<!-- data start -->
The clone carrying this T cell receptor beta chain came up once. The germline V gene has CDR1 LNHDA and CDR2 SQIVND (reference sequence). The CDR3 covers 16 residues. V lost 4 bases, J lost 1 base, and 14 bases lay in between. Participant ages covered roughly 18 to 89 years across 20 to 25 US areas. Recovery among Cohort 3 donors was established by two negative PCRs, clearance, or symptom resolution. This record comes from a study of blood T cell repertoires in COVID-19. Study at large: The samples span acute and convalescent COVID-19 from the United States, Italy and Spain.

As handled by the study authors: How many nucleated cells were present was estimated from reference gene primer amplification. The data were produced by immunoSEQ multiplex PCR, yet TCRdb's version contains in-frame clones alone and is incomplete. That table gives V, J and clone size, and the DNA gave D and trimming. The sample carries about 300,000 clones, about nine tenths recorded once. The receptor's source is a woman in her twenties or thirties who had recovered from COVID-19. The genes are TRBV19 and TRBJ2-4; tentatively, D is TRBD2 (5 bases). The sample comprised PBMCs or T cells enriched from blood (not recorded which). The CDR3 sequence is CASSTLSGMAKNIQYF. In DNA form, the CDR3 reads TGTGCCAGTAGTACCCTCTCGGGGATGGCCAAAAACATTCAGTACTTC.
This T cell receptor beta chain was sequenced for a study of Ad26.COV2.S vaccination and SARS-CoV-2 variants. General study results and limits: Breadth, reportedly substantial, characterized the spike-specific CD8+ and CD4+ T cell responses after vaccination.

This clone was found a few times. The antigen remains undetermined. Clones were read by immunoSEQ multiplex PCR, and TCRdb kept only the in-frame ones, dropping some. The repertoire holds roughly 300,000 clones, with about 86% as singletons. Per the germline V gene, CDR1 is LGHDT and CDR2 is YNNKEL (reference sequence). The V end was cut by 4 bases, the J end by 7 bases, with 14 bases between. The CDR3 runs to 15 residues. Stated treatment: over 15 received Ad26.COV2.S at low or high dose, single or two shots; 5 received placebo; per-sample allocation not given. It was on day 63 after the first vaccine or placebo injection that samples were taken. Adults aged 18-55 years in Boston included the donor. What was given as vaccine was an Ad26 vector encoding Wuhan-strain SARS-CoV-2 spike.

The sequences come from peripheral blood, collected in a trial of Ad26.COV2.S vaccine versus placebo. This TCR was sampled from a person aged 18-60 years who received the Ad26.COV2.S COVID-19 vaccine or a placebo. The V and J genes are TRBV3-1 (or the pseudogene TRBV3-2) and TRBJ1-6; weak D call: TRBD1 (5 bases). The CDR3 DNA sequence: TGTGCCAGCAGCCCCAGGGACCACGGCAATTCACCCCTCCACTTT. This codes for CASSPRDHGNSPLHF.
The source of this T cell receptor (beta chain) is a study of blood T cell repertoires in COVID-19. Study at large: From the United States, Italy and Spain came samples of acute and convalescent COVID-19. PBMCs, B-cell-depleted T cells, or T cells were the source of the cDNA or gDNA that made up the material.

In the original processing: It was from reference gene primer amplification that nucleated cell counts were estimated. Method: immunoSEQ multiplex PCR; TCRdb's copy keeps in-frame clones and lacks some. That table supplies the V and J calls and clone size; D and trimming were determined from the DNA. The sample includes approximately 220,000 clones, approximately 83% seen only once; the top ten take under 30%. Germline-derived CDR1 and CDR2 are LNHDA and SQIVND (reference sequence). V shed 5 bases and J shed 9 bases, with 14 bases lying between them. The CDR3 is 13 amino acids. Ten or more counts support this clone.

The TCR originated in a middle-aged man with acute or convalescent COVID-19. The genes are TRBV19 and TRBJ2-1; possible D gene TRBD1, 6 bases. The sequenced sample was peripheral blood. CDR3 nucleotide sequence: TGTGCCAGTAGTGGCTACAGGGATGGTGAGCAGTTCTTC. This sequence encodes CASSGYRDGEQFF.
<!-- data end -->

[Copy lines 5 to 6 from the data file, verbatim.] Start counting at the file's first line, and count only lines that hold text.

The sequences come from peripheral blood, collected in a trial of Ad26.COV2.S vaccine versus placebo. This TCR was sampled from a person aged 18-60 years who received the Ad26.COV2.S COVID-19 vaccine or a placebo. The V and J genes are TRBV3-1 (or the pseudogene TRBV3-2) and TRBJ1-6; weak D call: TRBD1 (5 bases). The CDR3 DNA sequence: TGTGCCAGCAGCCCCAGGGACCACGGCAATTCACCCCTCCACTTT. This codes for CASSPRDHGNSPLHF.
The source of this T cell receptor (beta chain) is a study of blood T cell repertoires in COVID-19. Study at large: From the United States, Italy and Spain came samples of acute and convalescent COVID-19. PBMCs, B-cell-depleted T cells, or T cells were the source of the cDNA or gDNA that made up the material.